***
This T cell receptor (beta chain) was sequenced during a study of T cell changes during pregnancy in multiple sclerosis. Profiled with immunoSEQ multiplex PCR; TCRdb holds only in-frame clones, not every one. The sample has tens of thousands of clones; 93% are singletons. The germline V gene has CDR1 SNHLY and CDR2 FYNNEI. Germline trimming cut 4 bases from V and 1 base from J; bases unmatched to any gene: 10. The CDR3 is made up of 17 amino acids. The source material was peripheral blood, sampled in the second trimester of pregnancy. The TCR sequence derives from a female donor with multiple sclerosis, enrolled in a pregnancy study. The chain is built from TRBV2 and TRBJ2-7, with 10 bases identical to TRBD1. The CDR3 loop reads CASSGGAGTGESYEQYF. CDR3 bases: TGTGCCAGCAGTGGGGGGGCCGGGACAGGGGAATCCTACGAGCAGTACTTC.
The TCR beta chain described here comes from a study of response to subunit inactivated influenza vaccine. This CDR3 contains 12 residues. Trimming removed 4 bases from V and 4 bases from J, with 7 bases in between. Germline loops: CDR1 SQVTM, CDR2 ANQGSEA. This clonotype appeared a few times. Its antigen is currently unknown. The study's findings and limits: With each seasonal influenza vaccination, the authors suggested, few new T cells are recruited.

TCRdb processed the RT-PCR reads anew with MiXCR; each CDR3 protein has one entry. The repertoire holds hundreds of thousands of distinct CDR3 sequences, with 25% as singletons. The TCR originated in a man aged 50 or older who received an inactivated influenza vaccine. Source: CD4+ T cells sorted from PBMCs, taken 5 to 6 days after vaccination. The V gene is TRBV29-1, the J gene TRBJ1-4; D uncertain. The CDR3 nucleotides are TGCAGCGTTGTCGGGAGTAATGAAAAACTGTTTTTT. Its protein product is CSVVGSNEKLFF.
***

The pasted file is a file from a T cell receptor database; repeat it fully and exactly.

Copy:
This T cell receptor (beta chain) was sequenced during a study of T cell changes during pregnancy in multiple sclerosis. Profiled with immunoSEQ multiplex PCR; TCRdb holds only in-frame clones, not every one. The sample has tens of thousands of clones; 93% are singletons. The germline V gene has CDR1 SNHLY and CDR2 FYNNEI. Germline trimming cut 4 bases from V and 1 base from J; bases unmatched to any gene: 10. The CDR3 is made up of 17 amino acids. The source material was peripheral blood, sampled in the second trimester of pregnancy. The TCR sequence derives from a female donor with multiple sclerosis, enrolled in a pregnancy study. The chain is built from TRBV2 and TRBJ2-7, with 10 bases identical to TRBD1. The CDR3 loop reads CASSGGAGTGESYEQYF. CDR3 bases: TGTGCCAGCAGTGGGGGGGCCGGGACAGGGGAATCCTACGAGCAGTACTTC.
The TCR beta chain described here comes from a study of response to subunit inactivated influenza vaccine. This CDR3 contains 12 residues. Trimming removed 4 bases from V and 4 bases from J, with 7 bases in between. Germline loops: CDR1 SQVTM, CDR2 ANQGSEA. This clonotype appeared a few times. Its antigen is currently unknown. The study's findings and limits: With each seasonal influenza vaccination, the authors suggested, few new T cells are recruited.

TCRdb processed the RT-PCR reads anew with MiXCR; each CDR3 protein has one entry. The repertoire holds hundreds of thousands of distinct CDR3 sequences, with 25% as singletons. The TCR originated in a man aged 50 or older who received an inactivated influenza vaccine. Source: CD4+ T cells sorted from PBMCs, taken 5 to 6 days after vaccination. The V gene is TRBV29-1, the J gene TRBJ1-4; D uncertain. The CDR3 nucleotides are TGCAGCGTTGTCGGGAGTAATGAAAAACTGTTTTTT. Its protein product is CSVVGSNEKLFF.